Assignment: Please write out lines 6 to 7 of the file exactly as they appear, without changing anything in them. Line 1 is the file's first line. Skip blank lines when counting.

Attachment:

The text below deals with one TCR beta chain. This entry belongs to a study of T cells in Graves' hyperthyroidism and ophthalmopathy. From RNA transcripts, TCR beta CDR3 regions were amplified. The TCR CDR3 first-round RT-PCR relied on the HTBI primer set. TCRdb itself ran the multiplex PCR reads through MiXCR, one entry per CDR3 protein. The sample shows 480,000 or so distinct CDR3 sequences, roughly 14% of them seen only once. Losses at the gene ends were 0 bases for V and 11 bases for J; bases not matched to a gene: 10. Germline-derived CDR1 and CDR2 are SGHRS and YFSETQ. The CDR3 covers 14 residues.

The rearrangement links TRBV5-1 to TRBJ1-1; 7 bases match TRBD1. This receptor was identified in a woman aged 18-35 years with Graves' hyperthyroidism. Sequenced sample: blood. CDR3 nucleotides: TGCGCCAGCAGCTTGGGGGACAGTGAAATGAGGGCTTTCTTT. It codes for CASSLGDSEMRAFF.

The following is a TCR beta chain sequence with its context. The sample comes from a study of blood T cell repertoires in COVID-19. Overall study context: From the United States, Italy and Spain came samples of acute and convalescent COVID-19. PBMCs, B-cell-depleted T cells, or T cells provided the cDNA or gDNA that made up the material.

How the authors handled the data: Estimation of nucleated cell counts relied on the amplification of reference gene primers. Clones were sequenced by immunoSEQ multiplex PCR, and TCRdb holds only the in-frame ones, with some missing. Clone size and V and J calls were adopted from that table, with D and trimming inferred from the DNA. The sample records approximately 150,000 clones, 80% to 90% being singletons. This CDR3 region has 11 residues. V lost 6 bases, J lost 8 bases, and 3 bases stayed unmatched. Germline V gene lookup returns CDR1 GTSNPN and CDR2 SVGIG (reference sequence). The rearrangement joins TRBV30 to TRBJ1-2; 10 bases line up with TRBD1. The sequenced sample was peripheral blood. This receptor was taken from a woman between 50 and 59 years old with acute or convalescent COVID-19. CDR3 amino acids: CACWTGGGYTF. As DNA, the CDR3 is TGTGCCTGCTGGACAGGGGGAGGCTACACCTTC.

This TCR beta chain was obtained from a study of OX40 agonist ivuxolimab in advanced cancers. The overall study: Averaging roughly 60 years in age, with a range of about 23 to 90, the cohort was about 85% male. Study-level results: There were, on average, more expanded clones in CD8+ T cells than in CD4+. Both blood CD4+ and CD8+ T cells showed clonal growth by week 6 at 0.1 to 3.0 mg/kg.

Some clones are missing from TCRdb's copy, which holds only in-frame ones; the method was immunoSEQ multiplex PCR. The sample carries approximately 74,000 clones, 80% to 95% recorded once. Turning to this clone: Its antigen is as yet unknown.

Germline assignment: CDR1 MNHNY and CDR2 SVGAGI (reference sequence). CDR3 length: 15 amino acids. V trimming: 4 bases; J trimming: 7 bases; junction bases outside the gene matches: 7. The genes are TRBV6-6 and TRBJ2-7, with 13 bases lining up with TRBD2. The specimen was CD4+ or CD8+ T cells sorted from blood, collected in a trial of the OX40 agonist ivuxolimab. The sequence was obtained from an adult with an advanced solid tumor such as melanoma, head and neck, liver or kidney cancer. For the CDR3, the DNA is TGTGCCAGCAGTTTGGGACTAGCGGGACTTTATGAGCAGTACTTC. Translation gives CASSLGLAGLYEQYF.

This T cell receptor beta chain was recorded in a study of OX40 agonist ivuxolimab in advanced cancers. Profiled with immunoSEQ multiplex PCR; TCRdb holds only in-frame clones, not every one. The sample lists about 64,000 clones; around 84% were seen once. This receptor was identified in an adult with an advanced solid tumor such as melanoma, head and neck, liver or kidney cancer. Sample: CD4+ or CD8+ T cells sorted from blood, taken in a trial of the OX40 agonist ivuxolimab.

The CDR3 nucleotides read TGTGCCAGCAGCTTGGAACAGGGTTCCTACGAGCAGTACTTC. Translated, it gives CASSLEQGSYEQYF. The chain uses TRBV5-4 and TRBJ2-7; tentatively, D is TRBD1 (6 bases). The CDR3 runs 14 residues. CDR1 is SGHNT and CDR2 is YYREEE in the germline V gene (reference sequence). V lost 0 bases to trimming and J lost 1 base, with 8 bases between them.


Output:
Some clones are missing from TCRdb's copy, which holds only in-frame ones; the method was immunoSEQ multiplex PCR. The sample carries approximately 74,000 clones, 80% to 95% recorded once. Turning to this clone: Its antigen is as yet unknown.

Germline assignment: CDR1 MNHNY and CDR2 SVGAGI (reference sequence). CDR3 length: 15 amino acids. V trimming: 4 bases; J trimming: 7 bases; junction bases outside the gene matches: 7. The genes are TRBV6-6 and TRBJ2-7, with 13 bases lining up with TRBD2. The specimen was CD4+ or CD8+ T cells sorted from blood, collected in a trial of the OX40 agonist ivuxolimab. The sequence was obtained from an adult with an advanced solid tumor such as melanoma, head and neck, liver or kidney cancer. For the CDR3, the DNA is TGTGCCAGCAGTTTGGGACTAGCGGGACTTTATGAGCAGTACTTC. Translation gives CASSLGLAGLYEQYF.